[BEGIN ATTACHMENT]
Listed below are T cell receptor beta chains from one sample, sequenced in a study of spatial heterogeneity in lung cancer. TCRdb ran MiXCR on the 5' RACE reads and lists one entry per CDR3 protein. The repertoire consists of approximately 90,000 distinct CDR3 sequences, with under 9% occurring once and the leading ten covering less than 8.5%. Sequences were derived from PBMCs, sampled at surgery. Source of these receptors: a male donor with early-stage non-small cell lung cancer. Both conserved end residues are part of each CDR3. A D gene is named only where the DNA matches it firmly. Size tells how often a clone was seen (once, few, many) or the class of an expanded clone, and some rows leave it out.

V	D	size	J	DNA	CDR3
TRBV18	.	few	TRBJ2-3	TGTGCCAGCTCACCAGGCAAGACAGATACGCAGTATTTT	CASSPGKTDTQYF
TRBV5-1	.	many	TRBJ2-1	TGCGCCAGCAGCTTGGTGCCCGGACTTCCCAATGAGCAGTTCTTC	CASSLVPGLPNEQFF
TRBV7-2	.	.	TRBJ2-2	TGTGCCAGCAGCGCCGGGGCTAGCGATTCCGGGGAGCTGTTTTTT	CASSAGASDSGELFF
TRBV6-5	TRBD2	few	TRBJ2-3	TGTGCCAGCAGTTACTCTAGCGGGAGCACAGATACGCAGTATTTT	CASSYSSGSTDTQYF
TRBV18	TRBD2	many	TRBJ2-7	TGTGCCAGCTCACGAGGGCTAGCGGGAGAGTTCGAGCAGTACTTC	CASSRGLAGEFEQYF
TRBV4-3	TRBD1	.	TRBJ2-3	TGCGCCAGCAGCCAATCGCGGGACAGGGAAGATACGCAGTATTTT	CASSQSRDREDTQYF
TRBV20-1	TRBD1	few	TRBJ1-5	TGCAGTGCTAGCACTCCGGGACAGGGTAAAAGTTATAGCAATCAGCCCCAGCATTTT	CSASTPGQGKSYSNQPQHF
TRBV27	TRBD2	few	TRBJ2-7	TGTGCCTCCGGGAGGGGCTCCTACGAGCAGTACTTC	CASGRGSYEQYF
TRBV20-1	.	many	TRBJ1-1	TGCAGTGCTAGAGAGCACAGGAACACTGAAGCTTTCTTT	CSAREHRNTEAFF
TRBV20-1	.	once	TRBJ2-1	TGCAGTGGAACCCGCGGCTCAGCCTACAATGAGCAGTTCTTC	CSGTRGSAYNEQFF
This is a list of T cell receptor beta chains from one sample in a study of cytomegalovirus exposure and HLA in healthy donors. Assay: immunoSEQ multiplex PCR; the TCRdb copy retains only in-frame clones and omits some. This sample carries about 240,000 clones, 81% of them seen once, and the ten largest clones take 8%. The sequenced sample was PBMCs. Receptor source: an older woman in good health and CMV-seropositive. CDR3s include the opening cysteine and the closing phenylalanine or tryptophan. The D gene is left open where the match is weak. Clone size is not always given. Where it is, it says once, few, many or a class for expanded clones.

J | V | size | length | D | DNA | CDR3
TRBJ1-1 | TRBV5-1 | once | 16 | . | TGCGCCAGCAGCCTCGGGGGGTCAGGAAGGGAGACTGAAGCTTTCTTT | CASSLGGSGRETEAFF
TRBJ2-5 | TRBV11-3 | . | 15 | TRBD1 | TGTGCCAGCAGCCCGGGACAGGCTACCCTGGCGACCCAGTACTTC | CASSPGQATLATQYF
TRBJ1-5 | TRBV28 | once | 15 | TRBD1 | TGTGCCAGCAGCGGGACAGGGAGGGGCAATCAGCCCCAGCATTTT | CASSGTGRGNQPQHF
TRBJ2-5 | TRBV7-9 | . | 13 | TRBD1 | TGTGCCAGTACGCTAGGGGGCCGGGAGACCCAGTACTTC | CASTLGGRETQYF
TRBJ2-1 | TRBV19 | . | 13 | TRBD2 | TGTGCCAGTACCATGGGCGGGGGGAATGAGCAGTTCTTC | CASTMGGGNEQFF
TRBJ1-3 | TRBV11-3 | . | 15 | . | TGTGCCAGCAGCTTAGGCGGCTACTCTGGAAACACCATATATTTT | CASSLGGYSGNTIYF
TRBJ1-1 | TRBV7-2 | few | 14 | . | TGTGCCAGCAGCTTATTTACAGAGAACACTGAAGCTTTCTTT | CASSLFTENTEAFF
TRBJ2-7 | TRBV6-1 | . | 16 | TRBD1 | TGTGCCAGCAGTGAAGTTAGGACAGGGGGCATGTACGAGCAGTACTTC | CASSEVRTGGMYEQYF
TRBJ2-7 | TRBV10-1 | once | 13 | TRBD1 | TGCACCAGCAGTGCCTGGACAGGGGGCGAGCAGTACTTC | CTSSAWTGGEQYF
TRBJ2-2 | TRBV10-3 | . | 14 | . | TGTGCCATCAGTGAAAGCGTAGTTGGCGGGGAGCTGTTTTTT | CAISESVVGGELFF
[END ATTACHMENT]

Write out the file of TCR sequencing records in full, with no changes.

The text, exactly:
Listed below are T cell receptor beta chains from one sample, sequenced in a study of spatial heterogeneity in lung cancer. TCRdb ran MiXCR on the 5' RACE reads and lists one entry per CDR3 protein. The repertoire consists of approximately 90,000 distinct CDR3 sequences, with under 9% occurring once and the leading ten covering less than 8.5%. Sequences were derived from PBMCs, sampled at surgery. Source of these receptors: a male donor with early-stage non-small cell lung cancer. Both conserved end residues are part of each CDR3. A D gene is named only where the DNA matches it firmly. Size tells how often a clone was seen (once, few, many) or the class of an expanded clone, and some rows leave it out.

V	D	size	J	DNA	CDR3
TRBV18	.	few	TRBJ2-3	TGTGCCAGCTCACCAGGCAAGACAGATACGCAGTATTTT	CASSPGKTDTQYF
TRBV5-1	.	many	TRBJ2-1	TGCGCCAGCAGCTTGGTGCCCGGACTTCCCAATGAGCAGTTCTTC	CASSLVPGLPNEQFF
TRBV7-2	.	.	TRBJ2-2	TGTGCCAGCAGCGCCGGGGCTAGCGATTCCGGGGAGCTGTTTTTT	CASSAGASDSGELFF
TRBV6-5	TRBD2	few	TRBJ2-3	TGTGCCAGCAGTTACTCTAGCGGGAGCACAGATACGCAGTATTTT	CASSYSSGSTDTQYF
TRBV18	TRBD2	many	TRBJ2-7	TGTGCCAGCTCACGAGGGCTAGCGGGAGAGTTCGAGCAGTACTTC	CASSRGLAGEFEQYF
TRBV4-3	TRBD1	.	TRBJ2-3	TGCGCCAGCAGCCAATCGCGGGACAGGGAAGATACGCAGTATTTT	CASSQSRDREDTQYF
TRBV20-1	TRBD1	few	TRBJ1-5	TGCAGTGCTAGCACTCCGGGACAGGGTAAAAGTTATAGCAATCAGCCCCAGCATTTT	CSASTPGQGKSYSNQPQHF
TRBV27	TRBD2	few	TRBJ2-7	TGTGCCTCCGGGAGGGGCTCCTACGAGCAGTACTTC	CASGRGSYEQYF
TRBV20-1	.	many	TRBJ1-1	TGCAGTGCTAGAGAGCACAGGAACACTGAAGCTTTCTTT	CSAREHRNTEAFF
TRBV20-1	.	once	TRBJ2-1	TGCAGTGGAACCCGCGGCTCAGCCTACAATGAGCAGTTCTTC	CSGTRGSAYNEQFF
This is a list of T cell receptor beta chains from one sample in a study of cytomegalovirus exposure and HLA in healthy donors. Assay: immunoSEQ multiplex PCR; the TCRdb copy retains only in-frame clones and omits some. This sample carries about 240,000 clones, 81% of them seen once, and the ten largest clones take 8%. The sequenced sample was PBMCs. Receptor source: an older woman in good health and CMV-seropositive. CDR3s include the opening cysteine and the closing phenylalanine or tryptophan. The D gene is left open where the match is weak. Clone size is not always given. Where it is, it says once, few, many or a class for expanded clones.

J | V | size | length | D | DNA | CDR3
TRBJ1-1 | TRBV5-1 | once | 16 | . | TGCGCCAGCAGCCTCGGGGGGTCAGGAAGGGAGACTGAAGCTTTCTTT | CASSLGGSGRETEAFF
TRBJ2-5 | TRBV11-3 | . | 15 | TRBD1 | TGTGCCAGCAGCCCGGGACAGGCTACCCTGGCGACCCAGTACTTC | CASSPGQATLATQYF
TRBJ1-5 | TRBV28 | once | 15 | TRBD1 | TGTGCCAGCAGCGGGACAGGGAGGGGCAATCAGCCCCAGCATTTT | CASSGTGRGNQPQHF
TRBJ2-5 | TRBV7-9 | . | 13 | TRBD1 | TGTGCCAGTACGCTAGGGGGCCGGGAGACCCAGTACTTC | CASTLGGRETQYF
TRBJ2-1 | TRBV19 | . | 13 | TRBD2 | TGTGCCAGTACCATGGGCGGGGGGAATGAGCAGTTCTTC | CASTMGGGNEQFF
TRBJ1-3 | TRBV11-3 | . | 15 | . | TGTGCCAGCAGCTTAGGCGGCTACTCTGGAAACACCATATATTTT | CASSLGGYSGNTIYF
TRBJ1-1 | TRBV7-2 | few | 14 | . | TGTGCCAGCAGCTTATTTACAGAGAACACTGAAGCTTTCTTT | CASSLFTENTEAFF
TRBJ2-7 | TRBV6-1 | . | 16 | TRBD1 | TGTGCCAGCAGTGAAGTTAGGACAGGGGGCATGTACGAGCAGTACTTC | CASSEVRTGGMYEQYF
TRBJ2-7 | TRBV10-1 | once | 13 | TRBD1 | TGCACCAGCAGTGCCTGGACAGGGGGCGAGCAGTACTTC | CTSSAWTGGEQYF
TRBJ2-2 | TRBV10-3 | . | 14 | . | TGTGCCATCAGTGAAAGCGTAGTTGGCGGGGAGCTGTTTTTT | CAISESVVGGELFF